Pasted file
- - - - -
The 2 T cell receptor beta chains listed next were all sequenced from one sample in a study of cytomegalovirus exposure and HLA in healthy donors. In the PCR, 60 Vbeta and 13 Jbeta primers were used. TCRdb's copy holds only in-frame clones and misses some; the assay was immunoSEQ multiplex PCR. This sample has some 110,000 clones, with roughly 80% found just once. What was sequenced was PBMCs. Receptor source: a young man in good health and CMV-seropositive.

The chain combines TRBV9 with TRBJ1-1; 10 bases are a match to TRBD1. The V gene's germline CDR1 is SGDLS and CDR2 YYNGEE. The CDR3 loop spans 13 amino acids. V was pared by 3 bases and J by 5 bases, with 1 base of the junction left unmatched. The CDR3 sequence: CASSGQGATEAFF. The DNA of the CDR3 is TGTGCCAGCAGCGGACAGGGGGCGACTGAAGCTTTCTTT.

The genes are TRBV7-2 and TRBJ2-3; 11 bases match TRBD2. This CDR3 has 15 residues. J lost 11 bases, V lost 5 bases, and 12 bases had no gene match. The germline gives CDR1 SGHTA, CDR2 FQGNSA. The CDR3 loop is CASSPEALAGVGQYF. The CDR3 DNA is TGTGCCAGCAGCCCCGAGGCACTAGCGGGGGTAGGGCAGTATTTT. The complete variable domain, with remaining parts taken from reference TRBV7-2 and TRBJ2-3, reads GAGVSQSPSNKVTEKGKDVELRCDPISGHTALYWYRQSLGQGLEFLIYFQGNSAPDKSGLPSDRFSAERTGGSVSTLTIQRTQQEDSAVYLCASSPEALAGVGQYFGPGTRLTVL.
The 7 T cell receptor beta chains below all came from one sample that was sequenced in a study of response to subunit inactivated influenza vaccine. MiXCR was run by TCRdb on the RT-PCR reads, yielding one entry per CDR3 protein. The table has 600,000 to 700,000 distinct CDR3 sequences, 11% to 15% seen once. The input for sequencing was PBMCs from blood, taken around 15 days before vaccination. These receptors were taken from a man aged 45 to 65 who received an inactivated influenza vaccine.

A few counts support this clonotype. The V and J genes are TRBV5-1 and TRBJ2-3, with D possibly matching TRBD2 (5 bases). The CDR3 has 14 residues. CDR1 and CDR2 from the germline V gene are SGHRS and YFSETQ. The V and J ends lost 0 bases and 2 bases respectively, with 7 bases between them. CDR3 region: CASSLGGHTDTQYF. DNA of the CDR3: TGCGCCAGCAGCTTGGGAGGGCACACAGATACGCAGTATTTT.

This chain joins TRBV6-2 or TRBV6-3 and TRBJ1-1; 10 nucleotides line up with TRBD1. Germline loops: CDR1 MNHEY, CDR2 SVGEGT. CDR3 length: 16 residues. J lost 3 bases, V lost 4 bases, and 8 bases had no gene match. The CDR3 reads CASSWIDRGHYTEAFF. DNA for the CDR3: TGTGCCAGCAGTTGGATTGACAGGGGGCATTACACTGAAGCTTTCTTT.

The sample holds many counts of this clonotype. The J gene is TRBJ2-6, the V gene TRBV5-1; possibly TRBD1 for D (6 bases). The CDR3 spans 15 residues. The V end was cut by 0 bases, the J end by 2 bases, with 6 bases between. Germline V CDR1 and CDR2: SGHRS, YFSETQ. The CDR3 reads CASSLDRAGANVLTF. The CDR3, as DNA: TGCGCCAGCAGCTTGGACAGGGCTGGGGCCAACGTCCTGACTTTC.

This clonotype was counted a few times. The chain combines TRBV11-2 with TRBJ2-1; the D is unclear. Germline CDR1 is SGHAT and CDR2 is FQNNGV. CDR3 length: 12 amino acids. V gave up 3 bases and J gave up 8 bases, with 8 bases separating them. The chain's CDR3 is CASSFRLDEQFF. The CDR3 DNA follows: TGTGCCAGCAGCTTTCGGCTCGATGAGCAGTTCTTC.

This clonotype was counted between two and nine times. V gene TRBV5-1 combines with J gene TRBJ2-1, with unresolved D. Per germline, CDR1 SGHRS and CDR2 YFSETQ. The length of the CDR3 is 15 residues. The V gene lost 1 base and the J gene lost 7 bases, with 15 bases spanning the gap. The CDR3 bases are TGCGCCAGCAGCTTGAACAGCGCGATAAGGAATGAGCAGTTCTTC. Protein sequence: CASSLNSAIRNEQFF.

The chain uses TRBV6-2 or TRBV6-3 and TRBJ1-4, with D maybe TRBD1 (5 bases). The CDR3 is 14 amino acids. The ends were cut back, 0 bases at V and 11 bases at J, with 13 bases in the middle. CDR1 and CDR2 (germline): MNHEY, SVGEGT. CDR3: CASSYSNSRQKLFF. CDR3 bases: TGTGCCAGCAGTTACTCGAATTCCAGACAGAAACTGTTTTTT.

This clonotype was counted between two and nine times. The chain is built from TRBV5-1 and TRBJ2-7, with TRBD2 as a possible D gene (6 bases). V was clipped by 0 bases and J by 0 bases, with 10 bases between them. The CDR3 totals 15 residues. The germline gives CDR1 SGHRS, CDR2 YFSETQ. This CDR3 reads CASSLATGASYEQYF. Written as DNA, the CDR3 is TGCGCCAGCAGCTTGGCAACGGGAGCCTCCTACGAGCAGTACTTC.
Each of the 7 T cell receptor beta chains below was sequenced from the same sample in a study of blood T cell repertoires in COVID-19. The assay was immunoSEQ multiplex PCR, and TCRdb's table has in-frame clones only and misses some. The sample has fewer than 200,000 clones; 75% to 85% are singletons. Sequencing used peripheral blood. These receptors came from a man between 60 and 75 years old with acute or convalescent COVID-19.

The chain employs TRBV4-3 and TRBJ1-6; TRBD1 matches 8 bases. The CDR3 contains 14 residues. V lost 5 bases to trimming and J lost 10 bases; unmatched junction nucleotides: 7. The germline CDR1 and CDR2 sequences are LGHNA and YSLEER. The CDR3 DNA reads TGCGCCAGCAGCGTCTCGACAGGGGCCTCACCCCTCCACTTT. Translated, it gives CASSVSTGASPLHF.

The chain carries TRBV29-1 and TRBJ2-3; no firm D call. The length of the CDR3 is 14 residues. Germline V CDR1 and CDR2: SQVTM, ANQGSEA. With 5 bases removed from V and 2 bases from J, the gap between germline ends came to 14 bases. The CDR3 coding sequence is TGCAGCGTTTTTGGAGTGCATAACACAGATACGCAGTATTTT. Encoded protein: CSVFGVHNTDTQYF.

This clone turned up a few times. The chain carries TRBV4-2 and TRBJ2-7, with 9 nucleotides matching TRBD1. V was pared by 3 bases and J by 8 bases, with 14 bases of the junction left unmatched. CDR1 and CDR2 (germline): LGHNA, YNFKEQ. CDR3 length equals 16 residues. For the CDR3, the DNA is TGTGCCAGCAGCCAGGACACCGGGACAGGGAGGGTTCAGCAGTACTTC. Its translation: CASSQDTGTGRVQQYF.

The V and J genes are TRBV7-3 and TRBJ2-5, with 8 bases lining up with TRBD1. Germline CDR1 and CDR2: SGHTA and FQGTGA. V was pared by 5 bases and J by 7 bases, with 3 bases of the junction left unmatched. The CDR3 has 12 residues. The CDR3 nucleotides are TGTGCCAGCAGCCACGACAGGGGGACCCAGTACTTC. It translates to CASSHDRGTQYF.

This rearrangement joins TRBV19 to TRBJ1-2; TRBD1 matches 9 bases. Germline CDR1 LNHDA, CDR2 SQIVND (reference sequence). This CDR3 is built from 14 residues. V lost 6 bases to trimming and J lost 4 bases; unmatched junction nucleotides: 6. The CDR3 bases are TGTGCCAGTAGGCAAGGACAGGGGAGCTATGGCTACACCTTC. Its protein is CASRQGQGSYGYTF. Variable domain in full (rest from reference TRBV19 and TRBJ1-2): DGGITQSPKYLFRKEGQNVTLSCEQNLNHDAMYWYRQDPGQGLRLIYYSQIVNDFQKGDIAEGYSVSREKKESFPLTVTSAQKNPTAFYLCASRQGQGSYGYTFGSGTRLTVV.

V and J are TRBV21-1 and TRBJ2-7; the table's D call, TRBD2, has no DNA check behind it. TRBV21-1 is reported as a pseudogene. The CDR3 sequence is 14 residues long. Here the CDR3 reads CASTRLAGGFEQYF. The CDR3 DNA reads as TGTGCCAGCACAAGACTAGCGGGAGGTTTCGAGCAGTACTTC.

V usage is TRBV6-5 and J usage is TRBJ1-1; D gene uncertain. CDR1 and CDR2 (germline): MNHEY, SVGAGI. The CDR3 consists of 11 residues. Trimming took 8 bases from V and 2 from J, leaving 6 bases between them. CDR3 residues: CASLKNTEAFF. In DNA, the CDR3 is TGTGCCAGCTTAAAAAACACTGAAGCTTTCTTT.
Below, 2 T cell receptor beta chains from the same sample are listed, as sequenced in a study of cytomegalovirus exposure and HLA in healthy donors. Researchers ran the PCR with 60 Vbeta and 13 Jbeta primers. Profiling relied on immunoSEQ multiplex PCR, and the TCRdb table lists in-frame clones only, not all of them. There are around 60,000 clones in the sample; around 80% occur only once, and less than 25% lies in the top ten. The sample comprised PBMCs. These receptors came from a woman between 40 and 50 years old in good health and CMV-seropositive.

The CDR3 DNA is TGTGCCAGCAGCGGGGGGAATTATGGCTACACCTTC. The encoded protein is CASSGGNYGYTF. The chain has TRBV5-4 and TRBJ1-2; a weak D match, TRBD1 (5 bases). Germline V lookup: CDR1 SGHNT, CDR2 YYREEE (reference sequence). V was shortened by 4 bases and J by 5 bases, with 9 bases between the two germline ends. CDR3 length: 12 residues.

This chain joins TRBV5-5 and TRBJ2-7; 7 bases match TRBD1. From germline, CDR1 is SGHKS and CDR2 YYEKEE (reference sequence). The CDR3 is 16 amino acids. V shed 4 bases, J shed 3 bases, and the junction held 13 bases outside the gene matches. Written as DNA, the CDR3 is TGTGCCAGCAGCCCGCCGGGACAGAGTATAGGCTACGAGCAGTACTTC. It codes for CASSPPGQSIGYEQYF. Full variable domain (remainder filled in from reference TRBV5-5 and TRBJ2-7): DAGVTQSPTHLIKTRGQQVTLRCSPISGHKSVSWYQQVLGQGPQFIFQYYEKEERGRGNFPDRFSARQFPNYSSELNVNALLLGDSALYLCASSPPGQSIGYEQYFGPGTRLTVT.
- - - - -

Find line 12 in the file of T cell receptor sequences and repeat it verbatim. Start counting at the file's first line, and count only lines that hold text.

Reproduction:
Each of the 7 T cell receptor beta chains below was sequenced from the same sample in a study of blood T cell repertoires in COVID-19. The assay was immunoSEQ multiplex PCR, and TCRdb's table has in-frame clones only and misses some. The sample has fewer than 200,000 clones; 75% to 85% are singletons. Sequencing used peripheral blood. These receptors came from a man between 60 and 75 years old with acute or convalescent COVID-19.